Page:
Erik Lamela remains an enigma: Our former record signing is effective on his day but a poor injury record means that Spurs may look to cut their losses and take whatever transfer fee they can in the summer. Victor Wanyama and Serge Aurier may also be surplus to requirements and while Danny Rose talked about playing his last Spurs game in the Champions League final, the suggestion of him leaving looks to be down to media gossip above anything else.

Finally, we can expect to be saying goodbye to both Fernando Llorente and Vincent Janssen. Fernando has played a part in our UCL campaign but will surely want to end his long career at a club that can offer him more game time. In the case of Vincent, it’s just not working out and he needs a change of scenery as much as we need to ship him out.

Elsewhere, Hugo Lloris, Christian Eriksen and Dele Alli have been criticised at times – usually on social media as soon as we go a goal behind – but departures seem far less likely.


Son Heung-Min

Son Heung-Min

Son Heung-Min is our player of the season and few will argue with that decision. He’s been an able deputy for Harry Kane while scoring important goals right across the season. Other players to receive more praise than abuse include Jan Vertonghen and Toby Alderweireld while Lucas Moura’s two hat tricks towards the end of the campaign suggest the Brazilian deserves more of a chance in 2019/20.

Are there really few winners or is this an accurate reflection of our season? Ultimately, perhaps the World Cup hangover persisted long enough and then impacted on what has been an extended campaign.

The Gaffa

Mauricio Pochettino, for all his efforts, has also failed to escape without blame. Team selections, formations and substitutions have all come under the spotlight with criticism quick to arrive at the boss’ door when things go wrong.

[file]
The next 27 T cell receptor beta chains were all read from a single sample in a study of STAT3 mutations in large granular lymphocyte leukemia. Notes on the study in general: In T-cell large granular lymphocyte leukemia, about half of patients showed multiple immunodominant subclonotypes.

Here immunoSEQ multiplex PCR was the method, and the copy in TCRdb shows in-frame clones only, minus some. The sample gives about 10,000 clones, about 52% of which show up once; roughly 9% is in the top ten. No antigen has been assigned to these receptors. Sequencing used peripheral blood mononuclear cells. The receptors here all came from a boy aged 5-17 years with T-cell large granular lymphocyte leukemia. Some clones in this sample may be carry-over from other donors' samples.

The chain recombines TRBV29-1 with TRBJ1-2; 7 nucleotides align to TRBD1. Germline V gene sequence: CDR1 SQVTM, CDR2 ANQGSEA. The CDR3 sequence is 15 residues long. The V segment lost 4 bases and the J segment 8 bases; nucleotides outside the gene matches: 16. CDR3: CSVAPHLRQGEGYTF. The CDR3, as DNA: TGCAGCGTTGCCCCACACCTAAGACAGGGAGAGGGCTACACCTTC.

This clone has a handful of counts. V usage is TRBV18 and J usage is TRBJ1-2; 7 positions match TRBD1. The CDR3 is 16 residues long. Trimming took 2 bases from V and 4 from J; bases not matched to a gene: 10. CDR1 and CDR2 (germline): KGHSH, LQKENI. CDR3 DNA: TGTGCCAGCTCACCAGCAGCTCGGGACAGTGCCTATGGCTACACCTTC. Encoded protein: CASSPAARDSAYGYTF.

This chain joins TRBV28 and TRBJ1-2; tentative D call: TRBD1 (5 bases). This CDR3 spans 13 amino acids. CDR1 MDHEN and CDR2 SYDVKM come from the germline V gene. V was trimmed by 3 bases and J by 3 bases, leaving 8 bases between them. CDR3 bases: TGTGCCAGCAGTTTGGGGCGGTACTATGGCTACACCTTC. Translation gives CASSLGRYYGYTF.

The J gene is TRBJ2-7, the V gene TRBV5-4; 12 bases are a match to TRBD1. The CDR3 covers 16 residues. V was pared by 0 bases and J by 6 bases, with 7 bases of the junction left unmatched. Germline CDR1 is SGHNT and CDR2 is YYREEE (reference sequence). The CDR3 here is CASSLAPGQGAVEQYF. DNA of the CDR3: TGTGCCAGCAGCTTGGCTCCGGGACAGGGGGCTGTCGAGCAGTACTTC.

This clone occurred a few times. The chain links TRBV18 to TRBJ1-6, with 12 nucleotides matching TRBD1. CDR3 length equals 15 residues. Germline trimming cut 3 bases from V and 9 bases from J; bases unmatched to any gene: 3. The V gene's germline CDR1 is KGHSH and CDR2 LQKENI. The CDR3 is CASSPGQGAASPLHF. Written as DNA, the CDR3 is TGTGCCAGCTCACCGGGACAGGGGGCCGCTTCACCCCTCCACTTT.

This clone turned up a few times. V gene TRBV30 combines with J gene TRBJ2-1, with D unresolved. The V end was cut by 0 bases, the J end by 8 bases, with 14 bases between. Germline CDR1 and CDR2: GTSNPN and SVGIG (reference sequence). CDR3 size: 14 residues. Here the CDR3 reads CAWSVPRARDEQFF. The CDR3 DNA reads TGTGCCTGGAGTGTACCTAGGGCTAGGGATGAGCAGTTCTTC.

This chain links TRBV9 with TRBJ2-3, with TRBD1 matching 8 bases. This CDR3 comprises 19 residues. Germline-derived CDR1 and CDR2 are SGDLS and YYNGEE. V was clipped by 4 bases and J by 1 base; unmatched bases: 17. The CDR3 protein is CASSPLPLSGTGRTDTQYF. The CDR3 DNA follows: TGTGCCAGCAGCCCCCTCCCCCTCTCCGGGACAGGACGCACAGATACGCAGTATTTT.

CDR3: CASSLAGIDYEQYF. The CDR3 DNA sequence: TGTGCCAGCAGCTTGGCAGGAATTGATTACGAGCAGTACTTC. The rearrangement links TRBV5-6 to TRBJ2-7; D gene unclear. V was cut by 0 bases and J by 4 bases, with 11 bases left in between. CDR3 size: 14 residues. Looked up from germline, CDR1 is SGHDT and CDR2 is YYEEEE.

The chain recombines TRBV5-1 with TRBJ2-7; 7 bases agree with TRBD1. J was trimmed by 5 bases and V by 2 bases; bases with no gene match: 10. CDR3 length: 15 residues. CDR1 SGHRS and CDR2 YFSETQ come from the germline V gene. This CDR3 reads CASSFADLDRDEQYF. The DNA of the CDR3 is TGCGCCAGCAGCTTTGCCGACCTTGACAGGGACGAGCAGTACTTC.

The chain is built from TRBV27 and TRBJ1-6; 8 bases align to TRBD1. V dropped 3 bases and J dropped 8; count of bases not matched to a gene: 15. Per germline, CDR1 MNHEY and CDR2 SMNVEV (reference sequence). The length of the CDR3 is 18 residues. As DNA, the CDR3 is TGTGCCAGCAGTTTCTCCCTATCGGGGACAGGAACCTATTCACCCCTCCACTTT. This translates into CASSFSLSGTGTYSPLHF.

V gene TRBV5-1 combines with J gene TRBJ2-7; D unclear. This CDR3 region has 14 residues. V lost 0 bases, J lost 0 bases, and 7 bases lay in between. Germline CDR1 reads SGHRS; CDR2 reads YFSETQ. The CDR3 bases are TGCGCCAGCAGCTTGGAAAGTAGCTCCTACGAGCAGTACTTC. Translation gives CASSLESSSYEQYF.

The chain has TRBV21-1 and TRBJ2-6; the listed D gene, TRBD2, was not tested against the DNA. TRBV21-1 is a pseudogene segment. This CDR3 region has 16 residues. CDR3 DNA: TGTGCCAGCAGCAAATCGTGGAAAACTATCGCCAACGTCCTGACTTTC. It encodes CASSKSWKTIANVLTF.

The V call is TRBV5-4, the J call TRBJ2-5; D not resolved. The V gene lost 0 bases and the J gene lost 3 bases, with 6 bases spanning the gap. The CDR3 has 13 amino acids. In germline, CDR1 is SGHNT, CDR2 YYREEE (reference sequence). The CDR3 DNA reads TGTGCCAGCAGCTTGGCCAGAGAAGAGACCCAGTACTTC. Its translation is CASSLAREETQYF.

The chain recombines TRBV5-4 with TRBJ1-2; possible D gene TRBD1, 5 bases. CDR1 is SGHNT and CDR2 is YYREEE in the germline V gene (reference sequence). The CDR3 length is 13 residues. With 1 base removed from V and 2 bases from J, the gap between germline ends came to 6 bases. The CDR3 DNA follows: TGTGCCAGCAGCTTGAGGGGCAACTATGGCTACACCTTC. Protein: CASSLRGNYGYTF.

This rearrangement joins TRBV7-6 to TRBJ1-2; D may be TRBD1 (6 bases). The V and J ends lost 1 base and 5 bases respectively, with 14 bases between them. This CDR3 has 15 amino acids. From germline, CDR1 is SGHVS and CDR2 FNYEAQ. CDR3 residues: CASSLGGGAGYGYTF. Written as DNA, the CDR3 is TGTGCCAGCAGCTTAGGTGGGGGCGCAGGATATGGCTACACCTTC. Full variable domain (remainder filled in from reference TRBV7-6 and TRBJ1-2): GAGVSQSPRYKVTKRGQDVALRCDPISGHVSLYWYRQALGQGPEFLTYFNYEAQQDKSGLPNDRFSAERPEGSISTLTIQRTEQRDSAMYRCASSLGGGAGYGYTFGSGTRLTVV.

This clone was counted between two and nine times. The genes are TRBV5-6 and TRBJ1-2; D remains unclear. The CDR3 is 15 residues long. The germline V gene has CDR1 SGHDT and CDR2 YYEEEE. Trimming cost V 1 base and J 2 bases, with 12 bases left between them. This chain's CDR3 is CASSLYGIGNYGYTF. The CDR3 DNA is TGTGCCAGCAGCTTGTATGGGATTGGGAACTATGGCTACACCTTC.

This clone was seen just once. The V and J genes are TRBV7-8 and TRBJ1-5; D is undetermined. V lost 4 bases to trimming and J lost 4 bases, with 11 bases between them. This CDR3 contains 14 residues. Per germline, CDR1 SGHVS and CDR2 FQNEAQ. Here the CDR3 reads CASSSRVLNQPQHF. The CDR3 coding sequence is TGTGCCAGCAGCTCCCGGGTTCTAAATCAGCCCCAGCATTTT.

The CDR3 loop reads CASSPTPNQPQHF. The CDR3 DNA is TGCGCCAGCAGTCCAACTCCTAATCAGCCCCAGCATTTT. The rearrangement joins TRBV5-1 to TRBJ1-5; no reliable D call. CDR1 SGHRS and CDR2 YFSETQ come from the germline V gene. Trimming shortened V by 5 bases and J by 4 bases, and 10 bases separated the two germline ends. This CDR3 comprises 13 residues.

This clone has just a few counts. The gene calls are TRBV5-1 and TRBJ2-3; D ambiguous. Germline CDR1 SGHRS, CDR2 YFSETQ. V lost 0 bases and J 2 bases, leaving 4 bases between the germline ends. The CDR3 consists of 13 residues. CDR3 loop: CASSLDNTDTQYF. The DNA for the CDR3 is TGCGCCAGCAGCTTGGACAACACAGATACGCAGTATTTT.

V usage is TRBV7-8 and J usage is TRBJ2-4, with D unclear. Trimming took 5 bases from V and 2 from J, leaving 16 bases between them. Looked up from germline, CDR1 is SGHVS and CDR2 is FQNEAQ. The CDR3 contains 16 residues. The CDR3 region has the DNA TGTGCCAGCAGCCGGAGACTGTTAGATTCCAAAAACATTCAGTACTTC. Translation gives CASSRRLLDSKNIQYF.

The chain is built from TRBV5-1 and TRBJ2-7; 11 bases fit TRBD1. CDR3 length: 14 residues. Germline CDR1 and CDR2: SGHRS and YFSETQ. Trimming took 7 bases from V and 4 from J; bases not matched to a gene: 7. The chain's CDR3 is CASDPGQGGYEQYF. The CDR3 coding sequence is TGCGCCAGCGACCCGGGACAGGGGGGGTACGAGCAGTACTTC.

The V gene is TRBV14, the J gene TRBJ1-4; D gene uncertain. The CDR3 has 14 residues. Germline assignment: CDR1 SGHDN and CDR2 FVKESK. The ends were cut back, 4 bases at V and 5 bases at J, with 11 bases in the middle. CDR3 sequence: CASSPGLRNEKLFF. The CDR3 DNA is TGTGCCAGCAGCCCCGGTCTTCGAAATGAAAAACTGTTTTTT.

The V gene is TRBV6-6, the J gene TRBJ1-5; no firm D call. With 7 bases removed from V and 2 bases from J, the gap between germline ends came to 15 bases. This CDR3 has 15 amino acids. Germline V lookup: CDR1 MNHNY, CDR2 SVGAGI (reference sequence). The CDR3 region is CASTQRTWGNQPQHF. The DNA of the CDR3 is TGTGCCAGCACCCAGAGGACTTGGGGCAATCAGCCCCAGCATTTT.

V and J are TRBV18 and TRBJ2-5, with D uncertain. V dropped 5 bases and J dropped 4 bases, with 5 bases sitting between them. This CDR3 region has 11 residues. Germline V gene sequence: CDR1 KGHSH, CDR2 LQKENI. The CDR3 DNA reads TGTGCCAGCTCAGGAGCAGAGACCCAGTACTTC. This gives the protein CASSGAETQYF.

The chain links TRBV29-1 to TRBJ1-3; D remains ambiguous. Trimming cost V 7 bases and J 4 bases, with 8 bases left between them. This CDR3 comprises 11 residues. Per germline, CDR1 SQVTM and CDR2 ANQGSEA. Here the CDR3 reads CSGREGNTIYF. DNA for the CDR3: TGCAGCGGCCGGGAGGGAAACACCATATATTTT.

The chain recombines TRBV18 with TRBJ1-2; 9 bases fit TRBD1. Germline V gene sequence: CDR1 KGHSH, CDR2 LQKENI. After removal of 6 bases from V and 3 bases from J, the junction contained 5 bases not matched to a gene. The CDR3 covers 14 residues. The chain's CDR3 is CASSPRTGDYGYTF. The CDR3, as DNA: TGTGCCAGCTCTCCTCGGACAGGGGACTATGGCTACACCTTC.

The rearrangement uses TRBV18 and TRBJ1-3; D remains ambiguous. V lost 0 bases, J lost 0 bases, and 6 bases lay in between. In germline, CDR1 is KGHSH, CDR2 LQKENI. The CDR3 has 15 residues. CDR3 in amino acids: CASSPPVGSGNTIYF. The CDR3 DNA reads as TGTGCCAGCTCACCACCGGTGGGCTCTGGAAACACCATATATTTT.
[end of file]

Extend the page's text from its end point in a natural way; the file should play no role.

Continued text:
However, we clearly love him and the scene between fans and players at the end of the game in Amsterdam will live long in the memory of those who were lucky enough to be there. He’s magic we know but as the press widely report, he has asked the board to back him in the summer with greater investment in the squad.

The Future

Assuming that Llorente and Janssen do leave in the summer, we’re back to that old problem of finding an adequate back up to Harry Kane. Just who would want that job based on the amount of game time that the reserve usually enjoys?

Perhaps it’s time to give up on that quest, assume that Son Heung-Min will be pushed forward as and when Harry gets injured, while we look to promote from within. A promising youngster such as Troy Parrott or Kazaiah Sterling could be lifted up to take Llorente’s place on the bench.

If we look at other transfer rumours, the name of Ryan Sessegnon comes up on a frequent basis but no-one else features with any great regularity. That will obviously change in June when the Champions League final is played and the season can finally be put to bed.

It’s been a long and eventful campaign and one that could still end on an unbelievable high but has there been progress or is it time to overhaul the squad that has taken us so far?